LUMBAR EPIDURAL
STEROID INJECTIONS (LESI)

Why is this procedure done?
LESI is a procedure used to treat pinched nerves or radicular pain. They work mostly on leg symptoms but can also help with back pain. The epidural injection may help the injury to heal by reducing inflammation. It may provide permanent relief or provide a temporary period of pain relief while the injury/cause of pain is healing. Often more than 1 injection is necessary to achieve a good level of pain relief.

How do I prepare for this procedure?
You should not eat for 4 hours before the procedure. You can take any routine medications before the procedure. You will need to bring a driver to take you home. If you have any changes in your medical condition or are feeling sick, you should contact our office to inform our staff. You should stop all blood thinners, such as: Coumadin, Plavix, aspirin and most arthritis medications. You should stop herbal medicines and supplements one week before the procedure.

What happens during this procedure?
For a LESI you will lie on the exam table on your stomach. Please stay as still as you can. The skin over the injection site is cleaned. A local anesthetic numbs the skin. After the numbing medicine has been given time to be effective, the physician directs a small needle, using x-ray guidance into epidural space. A contrast “dye” may be injected into the region to confirm the needle is in the epidural space. Then, a small mixture of numbing medicine (anesthetic) and anti-inflammatory (cortisone/steroid) is injected.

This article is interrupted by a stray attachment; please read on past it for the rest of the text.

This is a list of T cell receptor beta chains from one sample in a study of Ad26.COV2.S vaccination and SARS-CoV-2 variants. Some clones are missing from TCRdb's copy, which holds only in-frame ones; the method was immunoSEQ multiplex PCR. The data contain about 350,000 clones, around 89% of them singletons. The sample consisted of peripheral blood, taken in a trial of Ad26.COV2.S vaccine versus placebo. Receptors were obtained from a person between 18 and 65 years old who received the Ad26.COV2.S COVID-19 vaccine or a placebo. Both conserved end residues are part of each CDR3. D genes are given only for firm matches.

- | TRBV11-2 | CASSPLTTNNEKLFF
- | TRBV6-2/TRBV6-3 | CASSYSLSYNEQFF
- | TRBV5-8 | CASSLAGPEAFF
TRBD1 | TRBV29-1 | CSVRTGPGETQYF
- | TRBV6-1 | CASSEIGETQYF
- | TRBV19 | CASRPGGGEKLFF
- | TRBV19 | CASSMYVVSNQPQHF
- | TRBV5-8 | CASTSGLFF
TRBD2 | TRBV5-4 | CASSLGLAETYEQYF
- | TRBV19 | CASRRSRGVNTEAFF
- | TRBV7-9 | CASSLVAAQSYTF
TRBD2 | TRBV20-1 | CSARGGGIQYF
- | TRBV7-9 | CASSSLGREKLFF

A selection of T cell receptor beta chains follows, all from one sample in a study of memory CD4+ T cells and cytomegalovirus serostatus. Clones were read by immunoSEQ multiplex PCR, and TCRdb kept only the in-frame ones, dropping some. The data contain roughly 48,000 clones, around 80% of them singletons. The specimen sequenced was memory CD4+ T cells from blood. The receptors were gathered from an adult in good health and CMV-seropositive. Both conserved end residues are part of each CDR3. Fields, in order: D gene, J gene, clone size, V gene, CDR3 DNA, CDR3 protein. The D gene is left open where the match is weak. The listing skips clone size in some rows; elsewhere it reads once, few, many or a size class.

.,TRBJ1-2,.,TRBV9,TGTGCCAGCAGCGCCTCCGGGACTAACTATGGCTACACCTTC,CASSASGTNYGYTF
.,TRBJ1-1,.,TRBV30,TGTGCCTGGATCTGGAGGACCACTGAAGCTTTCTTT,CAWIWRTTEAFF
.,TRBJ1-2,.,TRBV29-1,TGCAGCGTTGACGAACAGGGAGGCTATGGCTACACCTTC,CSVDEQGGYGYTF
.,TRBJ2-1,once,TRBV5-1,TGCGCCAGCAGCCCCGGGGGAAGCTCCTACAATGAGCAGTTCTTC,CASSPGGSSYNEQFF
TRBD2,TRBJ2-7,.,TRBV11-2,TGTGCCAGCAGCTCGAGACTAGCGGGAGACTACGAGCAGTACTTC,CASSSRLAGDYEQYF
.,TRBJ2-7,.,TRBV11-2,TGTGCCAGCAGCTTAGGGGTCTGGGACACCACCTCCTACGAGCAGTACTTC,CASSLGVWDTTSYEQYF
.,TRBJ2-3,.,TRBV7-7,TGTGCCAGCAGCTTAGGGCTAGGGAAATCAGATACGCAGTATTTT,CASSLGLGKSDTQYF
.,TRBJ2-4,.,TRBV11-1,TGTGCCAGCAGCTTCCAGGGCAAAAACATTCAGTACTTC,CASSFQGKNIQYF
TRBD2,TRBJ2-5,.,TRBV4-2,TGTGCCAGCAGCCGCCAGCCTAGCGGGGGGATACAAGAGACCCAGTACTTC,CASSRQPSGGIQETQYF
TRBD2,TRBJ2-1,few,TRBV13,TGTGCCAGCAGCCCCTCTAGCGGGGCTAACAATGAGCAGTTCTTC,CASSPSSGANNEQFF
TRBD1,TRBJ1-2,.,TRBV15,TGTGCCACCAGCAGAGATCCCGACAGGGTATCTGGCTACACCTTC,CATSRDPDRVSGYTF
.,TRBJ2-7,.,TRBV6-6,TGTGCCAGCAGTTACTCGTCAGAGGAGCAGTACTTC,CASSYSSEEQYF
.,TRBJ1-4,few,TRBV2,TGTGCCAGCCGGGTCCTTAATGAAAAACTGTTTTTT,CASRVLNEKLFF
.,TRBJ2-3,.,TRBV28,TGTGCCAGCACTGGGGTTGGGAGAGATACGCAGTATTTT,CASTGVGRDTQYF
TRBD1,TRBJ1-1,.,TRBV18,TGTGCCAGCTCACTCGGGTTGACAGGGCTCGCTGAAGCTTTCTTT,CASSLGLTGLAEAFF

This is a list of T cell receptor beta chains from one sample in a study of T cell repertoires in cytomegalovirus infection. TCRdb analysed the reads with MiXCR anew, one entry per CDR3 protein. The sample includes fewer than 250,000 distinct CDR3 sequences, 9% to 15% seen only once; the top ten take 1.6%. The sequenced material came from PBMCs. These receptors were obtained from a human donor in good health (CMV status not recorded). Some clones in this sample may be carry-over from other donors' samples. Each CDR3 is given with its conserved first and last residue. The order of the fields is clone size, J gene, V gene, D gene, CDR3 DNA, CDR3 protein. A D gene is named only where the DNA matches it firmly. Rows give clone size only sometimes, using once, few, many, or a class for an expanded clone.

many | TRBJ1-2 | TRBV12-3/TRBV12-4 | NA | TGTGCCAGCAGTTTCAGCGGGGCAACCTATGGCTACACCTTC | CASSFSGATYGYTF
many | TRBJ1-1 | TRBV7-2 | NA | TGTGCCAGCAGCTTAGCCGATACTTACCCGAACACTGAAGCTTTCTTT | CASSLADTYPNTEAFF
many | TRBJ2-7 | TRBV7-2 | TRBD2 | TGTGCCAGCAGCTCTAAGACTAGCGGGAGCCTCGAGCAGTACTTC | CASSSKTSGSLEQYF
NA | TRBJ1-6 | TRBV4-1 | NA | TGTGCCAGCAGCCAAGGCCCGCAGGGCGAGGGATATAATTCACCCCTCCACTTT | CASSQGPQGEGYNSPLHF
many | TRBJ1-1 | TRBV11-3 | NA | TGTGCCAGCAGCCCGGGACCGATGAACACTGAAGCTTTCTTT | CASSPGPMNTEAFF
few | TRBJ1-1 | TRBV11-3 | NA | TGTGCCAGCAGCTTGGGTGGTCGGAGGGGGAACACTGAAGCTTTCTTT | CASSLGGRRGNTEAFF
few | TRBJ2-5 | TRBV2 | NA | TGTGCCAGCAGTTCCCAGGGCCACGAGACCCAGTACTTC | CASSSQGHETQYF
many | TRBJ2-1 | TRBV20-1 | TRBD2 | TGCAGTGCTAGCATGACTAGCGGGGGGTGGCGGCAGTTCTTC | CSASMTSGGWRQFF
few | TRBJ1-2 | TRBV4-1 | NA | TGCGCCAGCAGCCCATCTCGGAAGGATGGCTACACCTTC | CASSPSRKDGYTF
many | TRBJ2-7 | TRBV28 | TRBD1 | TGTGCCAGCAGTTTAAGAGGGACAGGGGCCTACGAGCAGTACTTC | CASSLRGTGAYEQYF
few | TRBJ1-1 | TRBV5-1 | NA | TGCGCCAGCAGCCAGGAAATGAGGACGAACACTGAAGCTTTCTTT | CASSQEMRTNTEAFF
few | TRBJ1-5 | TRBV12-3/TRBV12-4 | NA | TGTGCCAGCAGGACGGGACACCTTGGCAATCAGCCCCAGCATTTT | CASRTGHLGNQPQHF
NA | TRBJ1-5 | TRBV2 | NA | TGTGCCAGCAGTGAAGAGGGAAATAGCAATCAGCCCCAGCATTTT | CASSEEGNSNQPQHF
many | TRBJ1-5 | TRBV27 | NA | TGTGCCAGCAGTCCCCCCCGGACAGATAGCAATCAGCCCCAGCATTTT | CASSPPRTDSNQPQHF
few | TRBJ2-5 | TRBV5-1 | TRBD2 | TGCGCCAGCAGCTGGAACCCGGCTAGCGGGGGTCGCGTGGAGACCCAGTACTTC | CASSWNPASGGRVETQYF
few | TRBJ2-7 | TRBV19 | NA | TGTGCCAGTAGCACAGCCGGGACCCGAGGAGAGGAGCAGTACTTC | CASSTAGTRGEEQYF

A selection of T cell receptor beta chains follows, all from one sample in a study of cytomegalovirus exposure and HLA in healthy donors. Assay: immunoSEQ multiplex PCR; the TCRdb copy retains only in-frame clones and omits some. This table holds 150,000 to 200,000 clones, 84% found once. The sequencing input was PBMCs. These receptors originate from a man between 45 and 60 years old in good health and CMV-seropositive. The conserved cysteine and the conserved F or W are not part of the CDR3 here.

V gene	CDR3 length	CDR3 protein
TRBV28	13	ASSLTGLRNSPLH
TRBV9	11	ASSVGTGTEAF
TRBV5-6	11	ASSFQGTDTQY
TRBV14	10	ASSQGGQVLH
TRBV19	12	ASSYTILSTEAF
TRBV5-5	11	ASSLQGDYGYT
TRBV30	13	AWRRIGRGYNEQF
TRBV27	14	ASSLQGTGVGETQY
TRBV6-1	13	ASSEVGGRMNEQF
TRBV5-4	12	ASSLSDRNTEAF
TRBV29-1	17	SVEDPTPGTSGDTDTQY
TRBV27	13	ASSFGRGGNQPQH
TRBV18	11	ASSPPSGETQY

What are the side effects?
In general, an epidural steroid injection is a very safe procedure. Serious side effects or complications are rare with epidural steroid injections. However, similar to all injection procedures, although unlikely, adverse effects are possible. The most common complications include bleeding and bruising at the needle puncture site, post-procedure headaches, and lightheadedness or dizziness immediately following the procedure. Other very rare complications include but are not limited to epidural hematoma and infection. Please discuss any specific concerns with your physician.

What happens after this procedure?
After the procedure, you will be able to go home and rest. You may do desk or table level activities. You should not return to work until the next day. You will need a driver to take you home. If you are sore after the injection, you may apply ice to the area.

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